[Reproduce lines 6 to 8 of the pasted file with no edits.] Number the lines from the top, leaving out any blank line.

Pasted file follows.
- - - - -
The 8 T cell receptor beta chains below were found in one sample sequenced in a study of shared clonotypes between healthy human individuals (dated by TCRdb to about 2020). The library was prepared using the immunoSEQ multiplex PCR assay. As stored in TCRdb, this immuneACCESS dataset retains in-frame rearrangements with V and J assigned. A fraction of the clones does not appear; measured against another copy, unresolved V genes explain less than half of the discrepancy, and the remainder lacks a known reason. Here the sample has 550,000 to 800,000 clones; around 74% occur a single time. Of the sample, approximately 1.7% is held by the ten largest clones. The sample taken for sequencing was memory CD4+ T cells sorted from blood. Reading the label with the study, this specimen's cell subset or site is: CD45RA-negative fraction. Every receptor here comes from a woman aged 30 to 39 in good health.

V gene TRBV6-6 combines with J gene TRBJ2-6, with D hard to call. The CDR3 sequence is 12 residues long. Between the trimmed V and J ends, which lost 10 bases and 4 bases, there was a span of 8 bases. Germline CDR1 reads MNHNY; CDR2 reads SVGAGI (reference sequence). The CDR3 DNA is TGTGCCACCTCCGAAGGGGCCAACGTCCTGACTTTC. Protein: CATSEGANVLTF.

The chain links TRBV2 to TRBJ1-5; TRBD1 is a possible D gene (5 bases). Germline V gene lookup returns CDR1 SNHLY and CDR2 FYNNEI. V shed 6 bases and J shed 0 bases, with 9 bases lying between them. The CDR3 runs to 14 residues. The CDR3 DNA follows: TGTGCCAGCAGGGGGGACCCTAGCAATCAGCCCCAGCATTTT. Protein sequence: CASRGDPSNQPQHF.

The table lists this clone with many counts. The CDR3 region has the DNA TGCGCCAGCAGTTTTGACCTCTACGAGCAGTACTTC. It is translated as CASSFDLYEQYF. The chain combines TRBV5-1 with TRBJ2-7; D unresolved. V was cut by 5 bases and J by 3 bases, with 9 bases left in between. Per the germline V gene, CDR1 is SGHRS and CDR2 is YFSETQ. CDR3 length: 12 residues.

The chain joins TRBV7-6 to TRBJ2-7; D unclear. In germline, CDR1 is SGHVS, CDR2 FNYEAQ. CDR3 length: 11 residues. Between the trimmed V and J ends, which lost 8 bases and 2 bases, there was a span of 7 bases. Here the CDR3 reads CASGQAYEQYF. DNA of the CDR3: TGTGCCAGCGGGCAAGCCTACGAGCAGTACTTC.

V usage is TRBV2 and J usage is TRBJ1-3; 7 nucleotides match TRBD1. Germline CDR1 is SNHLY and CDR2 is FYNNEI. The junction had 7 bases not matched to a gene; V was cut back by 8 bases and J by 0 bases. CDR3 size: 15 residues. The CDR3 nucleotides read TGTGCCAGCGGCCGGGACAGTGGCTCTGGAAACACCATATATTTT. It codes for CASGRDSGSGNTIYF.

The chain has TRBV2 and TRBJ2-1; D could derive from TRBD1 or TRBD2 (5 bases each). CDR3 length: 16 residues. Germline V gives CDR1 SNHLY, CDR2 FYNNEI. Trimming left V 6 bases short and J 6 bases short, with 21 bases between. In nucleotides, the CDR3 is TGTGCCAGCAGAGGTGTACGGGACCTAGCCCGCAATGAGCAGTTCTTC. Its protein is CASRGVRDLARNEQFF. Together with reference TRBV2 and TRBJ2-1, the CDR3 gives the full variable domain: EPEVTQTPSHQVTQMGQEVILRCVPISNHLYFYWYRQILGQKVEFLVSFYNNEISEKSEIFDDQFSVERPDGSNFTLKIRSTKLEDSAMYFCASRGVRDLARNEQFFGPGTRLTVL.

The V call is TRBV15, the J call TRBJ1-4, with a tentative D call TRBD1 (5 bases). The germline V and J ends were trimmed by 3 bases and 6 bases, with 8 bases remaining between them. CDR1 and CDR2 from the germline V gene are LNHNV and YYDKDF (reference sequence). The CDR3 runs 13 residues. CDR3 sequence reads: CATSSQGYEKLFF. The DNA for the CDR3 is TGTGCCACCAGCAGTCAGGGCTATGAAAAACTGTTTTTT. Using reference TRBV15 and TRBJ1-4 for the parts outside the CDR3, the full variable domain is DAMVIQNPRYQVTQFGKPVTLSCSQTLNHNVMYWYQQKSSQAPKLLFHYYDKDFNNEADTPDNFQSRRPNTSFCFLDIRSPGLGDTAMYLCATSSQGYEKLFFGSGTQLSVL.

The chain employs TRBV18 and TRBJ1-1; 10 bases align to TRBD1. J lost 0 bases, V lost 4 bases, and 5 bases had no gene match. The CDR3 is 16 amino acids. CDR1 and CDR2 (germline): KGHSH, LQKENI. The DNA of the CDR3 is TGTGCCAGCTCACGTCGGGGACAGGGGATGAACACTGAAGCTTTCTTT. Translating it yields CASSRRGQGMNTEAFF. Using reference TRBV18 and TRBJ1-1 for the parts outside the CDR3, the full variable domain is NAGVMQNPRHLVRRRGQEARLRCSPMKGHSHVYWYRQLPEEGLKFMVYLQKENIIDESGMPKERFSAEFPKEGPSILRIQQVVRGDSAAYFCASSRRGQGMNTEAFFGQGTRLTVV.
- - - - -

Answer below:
V usage is TRBV2 and J usage is TRBJ1-3; 7 nucleotides match TRBD1. Germline CDR1 is SNHLY and CDR2 is FYNNEI. The junction had 7 bases not matched to a gene; V was cut back by 8 bases and J by 0 bases. CDR3 size: 15 residues. The CDR3 nucleotides read TGTGCCAGCGGCCGGGACAGTGGCTCTGGAAACACCATATATTTT. It codes for CASGRDSGSGNTIYF.

The chain has TRBV2 and TRBJ2-1; D could derive from TRBD1 or TRBD2 (5 bases each). CDR3 length: 16 residues. Germline V gives CDR1 SNHLY, CDR2 FYNNEI. Trimming left V 6 bases short and J 6 bases short, with 21 bases between. In nucleotides, the CDR3 is TGTGCCAGCAGAGGTGTACGGGACCTAGCCCGCAATGAGCAGTTCTTC. Its protein is CASRGVRDLARNEQFF. Together with reference TRBV2 and TRBJ2-1, the CDR3 gives the full variable domain: EPEVTQTPSHQVTQMGQEVILRCVPISNHLYFYWYRQILGQKVEFLVSFYNNEISEKSEIFDDQFSVERPDGSNFTLKIRSTKLEDSAMYFCASRGVRDLARNEQFFGPGTRLTVL.

The V call is TRBV15, the J call TRBJ1-4, with a tentative D call TRBD1 (5 bases). The germline V and J ends were trimmed by 3 bases and 6 bases, with 8 bases remaining between them. CDR1 and CDR2 from the germline V gene are LNHNV and YYDKDF (reference sequence). The CDR3 runs 13 residues. CDR3 sequence reads: CATSSQGYEKLFF. The DNA for the CDR3 is TGTGCCACCAGCAGTCAGGGCTATGAAAAACTGTTTTTT. Using reference TRBV15 and TRBJ1-4 for the parts outside the CDR3, the full variable domain is DAMVIQNPRYQVTQFGKPVTLSCSQTLNHNVMYWYQQKSSQAPKLLFHYYDKDFNNEADTPDNFQSRRPNTSFCFLDIRSPGLGDTAMYLCATSSQGYEKLFFGSGTQLSVL.